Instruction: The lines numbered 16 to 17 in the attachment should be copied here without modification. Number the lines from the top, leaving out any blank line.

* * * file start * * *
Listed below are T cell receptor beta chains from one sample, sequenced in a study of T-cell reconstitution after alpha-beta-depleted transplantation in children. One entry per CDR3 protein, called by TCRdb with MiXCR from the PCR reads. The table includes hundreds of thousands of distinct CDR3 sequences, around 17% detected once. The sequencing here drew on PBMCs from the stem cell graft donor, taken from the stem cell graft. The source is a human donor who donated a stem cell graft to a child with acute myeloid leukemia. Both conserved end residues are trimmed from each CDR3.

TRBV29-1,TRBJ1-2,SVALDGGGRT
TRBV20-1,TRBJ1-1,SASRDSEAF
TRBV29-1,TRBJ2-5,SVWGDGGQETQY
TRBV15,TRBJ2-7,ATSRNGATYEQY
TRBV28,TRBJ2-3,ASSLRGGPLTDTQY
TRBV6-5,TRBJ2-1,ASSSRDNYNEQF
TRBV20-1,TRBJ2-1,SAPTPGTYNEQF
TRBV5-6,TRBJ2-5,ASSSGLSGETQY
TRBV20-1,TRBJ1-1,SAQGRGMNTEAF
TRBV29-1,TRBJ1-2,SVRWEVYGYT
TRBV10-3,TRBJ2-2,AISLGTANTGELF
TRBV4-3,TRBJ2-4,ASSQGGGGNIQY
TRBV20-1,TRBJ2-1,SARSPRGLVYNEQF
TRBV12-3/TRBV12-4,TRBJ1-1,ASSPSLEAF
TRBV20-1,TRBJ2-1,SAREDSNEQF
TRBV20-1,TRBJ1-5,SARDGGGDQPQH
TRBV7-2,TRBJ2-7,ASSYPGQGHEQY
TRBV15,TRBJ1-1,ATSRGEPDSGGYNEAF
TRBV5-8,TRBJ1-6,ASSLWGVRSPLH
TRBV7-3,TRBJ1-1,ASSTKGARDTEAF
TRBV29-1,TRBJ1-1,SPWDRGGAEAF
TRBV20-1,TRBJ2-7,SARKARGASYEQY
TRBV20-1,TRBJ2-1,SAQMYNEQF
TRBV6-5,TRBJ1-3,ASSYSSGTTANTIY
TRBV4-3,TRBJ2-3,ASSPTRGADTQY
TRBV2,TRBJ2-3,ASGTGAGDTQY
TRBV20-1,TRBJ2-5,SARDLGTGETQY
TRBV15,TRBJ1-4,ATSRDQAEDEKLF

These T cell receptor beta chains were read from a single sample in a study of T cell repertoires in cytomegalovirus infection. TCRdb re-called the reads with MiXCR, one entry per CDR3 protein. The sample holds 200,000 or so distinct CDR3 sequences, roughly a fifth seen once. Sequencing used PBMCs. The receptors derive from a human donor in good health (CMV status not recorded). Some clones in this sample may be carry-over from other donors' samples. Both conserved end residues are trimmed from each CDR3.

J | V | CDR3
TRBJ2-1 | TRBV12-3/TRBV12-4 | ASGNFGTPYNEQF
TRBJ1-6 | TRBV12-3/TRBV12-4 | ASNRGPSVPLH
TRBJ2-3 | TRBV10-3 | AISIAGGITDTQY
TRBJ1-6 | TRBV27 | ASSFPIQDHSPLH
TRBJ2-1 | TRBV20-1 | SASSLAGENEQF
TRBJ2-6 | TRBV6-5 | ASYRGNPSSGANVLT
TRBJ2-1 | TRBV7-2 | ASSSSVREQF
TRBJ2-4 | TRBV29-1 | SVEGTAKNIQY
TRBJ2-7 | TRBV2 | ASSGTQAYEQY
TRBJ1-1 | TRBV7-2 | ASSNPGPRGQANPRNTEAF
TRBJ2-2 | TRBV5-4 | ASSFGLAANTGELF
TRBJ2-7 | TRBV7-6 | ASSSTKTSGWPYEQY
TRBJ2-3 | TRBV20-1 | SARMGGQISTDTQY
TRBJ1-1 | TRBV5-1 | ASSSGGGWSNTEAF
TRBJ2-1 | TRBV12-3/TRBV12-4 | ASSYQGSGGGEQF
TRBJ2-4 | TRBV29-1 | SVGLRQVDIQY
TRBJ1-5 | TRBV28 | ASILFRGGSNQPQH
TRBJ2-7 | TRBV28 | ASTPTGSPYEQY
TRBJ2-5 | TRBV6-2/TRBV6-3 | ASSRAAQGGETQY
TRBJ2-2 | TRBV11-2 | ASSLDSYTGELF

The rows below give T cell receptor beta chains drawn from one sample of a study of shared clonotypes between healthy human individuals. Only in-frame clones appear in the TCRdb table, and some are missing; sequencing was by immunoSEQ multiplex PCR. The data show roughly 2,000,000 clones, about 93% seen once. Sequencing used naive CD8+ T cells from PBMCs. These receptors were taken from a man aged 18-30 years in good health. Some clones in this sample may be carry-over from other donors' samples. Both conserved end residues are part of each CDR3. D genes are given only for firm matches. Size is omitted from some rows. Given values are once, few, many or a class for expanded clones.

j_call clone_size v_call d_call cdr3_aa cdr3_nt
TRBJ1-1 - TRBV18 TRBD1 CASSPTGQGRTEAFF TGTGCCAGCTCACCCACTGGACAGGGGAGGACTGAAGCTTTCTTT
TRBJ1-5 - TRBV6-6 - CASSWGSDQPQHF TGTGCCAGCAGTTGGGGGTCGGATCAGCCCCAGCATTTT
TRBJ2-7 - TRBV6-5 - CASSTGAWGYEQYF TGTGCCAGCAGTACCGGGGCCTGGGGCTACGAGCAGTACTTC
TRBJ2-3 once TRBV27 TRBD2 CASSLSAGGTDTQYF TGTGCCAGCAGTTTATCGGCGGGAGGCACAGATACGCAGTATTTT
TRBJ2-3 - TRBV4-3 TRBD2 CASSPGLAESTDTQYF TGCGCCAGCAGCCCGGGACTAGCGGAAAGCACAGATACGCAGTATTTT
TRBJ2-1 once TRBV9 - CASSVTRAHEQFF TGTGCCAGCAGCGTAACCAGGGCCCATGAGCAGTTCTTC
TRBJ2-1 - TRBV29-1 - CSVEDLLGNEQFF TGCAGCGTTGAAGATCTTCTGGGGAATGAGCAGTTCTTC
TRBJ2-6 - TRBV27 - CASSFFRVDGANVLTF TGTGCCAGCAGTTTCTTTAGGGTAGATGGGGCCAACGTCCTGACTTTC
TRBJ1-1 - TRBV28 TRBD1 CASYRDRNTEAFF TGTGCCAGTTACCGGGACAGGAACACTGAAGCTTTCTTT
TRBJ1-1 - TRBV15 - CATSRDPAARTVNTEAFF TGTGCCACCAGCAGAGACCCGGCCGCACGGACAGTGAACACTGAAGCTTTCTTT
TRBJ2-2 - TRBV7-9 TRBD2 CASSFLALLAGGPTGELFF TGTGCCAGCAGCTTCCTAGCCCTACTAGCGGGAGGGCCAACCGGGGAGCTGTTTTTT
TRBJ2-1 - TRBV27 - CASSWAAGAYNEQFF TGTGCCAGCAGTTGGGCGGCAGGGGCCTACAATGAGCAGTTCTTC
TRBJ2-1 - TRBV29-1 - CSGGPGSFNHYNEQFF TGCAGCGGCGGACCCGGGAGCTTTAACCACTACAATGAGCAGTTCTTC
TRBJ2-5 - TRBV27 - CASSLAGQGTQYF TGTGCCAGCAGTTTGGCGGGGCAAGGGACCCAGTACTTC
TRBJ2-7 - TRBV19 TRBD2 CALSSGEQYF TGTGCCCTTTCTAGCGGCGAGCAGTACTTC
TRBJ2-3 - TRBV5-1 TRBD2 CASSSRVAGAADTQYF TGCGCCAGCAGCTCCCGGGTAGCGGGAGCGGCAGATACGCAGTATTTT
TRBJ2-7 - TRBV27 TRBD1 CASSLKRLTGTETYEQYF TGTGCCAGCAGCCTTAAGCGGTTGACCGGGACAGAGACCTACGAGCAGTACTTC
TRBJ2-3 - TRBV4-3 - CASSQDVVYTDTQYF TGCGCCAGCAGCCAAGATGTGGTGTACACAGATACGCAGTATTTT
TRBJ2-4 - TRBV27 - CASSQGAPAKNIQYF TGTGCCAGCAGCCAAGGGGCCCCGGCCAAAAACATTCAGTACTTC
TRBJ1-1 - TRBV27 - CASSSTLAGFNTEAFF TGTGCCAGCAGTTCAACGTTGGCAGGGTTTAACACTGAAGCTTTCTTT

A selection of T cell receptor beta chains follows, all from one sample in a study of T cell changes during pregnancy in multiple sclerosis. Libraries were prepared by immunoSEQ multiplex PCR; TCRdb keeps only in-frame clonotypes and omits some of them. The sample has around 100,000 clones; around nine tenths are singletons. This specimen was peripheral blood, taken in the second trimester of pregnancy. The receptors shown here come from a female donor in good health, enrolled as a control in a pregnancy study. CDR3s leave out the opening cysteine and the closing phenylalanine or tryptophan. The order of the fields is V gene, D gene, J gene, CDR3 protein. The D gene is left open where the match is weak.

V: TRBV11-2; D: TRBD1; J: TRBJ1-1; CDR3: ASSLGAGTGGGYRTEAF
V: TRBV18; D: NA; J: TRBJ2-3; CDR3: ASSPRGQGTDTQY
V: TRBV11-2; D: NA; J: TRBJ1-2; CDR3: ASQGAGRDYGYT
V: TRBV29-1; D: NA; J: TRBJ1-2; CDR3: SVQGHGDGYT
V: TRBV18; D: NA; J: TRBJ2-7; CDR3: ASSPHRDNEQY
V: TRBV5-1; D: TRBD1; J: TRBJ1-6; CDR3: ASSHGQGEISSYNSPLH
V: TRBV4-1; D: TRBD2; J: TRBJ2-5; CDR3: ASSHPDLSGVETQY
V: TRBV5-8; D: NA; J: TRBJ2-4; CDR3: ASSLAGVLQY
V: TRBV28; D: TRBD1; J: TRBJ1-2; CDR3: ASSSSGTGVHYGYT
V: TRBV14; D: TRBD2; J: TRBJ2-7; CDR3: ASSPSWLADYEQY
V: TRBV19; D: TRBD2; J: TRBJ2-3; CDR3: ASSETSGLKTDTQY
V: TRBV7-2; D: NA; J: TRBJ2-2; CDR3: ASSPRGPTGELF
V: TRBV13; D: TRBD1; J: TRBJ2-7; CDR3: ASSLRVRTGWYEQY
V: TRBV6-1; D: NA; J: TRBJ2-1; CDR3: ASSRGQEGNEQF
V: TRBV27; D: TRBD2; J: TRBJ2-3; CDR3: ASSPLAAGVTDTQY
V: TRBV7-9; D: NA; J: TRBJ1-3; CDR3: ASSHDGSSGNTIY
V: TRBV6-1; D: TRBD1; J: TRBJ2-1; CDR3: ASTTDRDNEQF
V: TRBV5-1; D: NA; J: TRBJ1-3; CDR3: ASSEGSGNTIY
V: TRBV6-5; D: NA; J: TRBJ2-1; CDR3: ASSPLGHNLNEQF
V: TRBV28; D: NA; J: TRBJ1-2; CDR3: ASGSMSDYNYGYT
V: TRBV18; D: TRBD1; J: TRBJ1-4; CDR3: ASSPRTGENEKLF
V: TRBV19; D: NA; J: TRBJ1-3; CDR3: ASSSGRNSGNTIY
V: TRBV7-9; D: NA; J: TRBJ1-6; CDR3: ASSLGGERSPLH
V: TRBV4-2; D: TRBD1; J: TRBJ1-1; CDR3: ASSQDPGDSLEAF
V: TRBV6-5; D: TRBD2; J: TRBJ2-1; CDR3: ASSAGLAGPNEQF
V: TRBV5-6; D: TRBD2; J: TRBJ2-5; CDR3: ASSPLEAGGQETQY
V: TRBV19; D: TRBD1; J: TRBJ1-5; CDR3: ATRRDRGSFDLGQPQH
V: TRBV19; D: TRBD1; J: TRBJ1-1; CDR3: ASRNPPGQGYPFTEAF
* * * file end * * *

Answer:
TRBV20-1,TRBJ2-1,SAREDSNEQF
TRBV20-1,TRBJ1-5,SARDGGGDQPQH